Managing workload
Whakahaere hāpaitanga mahi

Understanding stress at work

Work-related stress: when work is a source of stress that causes us harm.

Work-related stress is different from just feeling challenged at work. It can become a serious health issue that can negatively affect both our mental and physical health. Things that cause us stress at work can often be out of our control, so we may not easily be able to manage it. Prolonged stress from work can lead to burnout.

When it comes to the workplace, NZDF has a responsibility under the Health and Safety at Work Act 2015 to manage the work environment. The situations that cause work-related stress can vary from person-to-person; so to help NZDF ensure work-related stress levels do not become harmful, it's important to let your manager know when you are experiencing high levels of stress.

If we're also going through a stressful time in our personal lives, this can reduce our overall tolerance for stress. If you are experiencing the symptoms of stress, it’s important to get help.

Work-related stress self-check

The effects of stress can vary from person-to-person.

Check whether you're experiencing any of these common scenarios. Do you…

  • Feel mentally drained by the end of a typical day?
  • Feel rushed, even when you are running on time?
  • Have trouble doing things at a slower pace, even when you have the time?
  • Tend to think about what's coming up in your day rather than being in the here and now?
  • Often want to be left alone when you get home?
  • Find yourself sighing a lot during the day?
  • Forget to take breaks because of pressure you feel under?
  • Find it difficult to relax even when you have free time?
  • Prefer activities that help you to zone out when you have free time?
  • Have trouble motivating yourself to do things that are healthy for you?
  • Feel exhausted by the end of the day most of the time?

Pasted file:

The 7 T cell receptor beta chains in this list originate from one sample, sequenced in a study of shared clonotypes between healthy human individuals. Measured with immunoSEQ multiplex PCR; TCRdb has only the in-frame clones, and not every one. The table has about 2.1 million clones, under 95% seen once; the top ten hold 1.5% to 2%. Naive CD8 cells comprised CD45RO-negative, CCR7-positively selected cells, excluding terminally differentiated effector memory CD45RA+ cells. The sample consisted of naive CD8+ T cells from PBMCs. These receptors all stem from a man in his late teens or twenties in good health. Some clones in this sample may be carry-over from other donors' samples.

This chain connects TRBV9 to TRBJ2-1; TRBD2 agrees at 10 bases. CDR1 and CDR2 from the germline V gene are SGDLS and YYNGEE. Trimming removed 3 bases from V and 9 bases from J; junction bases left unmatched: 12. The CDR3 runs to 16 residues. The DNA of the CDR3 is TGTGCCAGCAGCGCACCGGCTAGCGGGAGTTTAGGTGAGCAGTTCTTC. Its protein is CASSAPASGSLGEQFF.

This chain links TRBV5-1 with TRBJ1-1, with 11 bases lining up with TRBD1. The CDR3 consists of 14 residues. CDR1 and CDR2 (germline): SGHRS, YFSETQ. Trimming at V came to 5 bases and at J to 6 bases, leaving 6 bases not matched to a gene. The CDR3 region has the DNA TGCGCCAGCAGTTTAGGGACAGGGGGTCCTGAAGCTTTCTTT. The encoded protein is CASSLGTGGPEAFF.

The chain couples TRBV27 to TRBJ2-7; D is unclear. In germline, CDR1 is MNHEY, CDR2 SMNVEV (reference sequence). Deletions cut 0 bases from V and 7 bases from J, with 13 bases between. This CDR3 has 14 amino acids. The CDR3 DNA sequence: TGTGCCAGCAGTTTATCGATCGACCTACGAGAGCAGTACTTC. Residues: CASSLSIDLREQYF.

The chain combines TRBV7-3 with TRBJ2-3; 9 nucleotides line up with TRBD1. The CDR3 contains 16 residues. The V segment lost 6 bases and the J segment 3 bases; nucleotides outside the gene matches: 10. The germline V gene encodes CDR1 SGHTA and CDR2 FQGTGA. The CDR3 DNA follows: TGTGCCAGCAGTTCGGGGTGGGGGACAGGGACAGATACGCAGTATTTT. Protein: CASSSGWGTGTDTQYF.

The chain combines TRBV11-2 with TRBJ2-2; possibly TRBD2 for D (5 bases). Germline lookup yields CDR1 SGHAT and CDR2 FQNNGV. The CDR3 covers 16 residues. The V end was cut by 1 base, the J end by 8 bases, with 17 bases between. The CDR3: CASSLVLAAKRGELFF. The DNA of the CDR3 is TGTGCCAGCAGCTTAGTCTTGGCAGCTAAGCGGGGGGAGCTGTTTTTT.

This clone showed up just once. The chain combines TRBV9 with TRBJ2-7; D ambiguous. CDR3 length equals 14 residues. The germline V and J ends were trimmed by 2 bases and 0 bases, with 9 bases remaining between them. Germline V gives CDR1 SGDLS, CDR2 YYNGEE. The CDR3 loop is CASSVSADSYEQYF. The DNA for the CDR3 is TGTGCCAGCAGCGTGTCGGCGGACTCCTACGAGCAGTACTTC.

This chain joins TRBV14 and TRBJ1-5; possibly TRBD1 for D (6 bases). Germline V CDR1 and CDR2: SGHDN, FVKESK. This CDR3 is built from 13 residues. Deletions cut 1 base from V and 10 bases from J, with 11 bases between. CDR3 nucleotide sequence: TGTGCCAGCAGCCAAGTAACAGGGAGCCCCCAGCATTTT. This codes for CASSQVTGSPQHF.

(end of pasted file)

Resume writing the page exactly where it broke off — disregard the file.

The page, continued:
• Feel like you're multi-tasking even at home?
  • Tend to bring your work-stress home with you?
  • Have poor sleep, or often wake up at night and think about things that are stressing you out?
  • Notice that you get impatient and irritable about little things?
  • Often do tasks (like household tasks) without even thinking about them?
  • Feel like taking time to relax means you’ll fall behind on some duty or responsibility?
  • Have a sore stomach or headache often at work?
  • Avoid social interactions with co-workers, friends, or whānau?

If you experience a number of these on a regular basis, it is possible that your stress levels are building up and are having an impact on how you're functioning. Often this is subtle, and it’s only when we take a moment to stop and review how we are doing that we notice.

Dealing with work-related stress

Too much stress at work can take a toll on every aspect of your life. There are different strategies to deal with work stress, depending on the environment you're in.


  • Workplace Mental Health - all you need to know (for now)
  • Stop Chasing Purpose and Focus on Wellness

Dealing with work-related stress at home

Dealing with work-related stress when you are at work

Duty to reduce harm

At work, sometimes we have limited control over how things are managed. It’s important that our managers and command support us where possible.

A responsible workplace designs its roles and work to reduce the things that can cause us stress at work. NZDF has a duty under the Health and Safety at Work Act (HSWA) 2015 to provide a work environment that manages the risk of harm. This includes responsibility to protect personnel from harm at work, including psychological harm.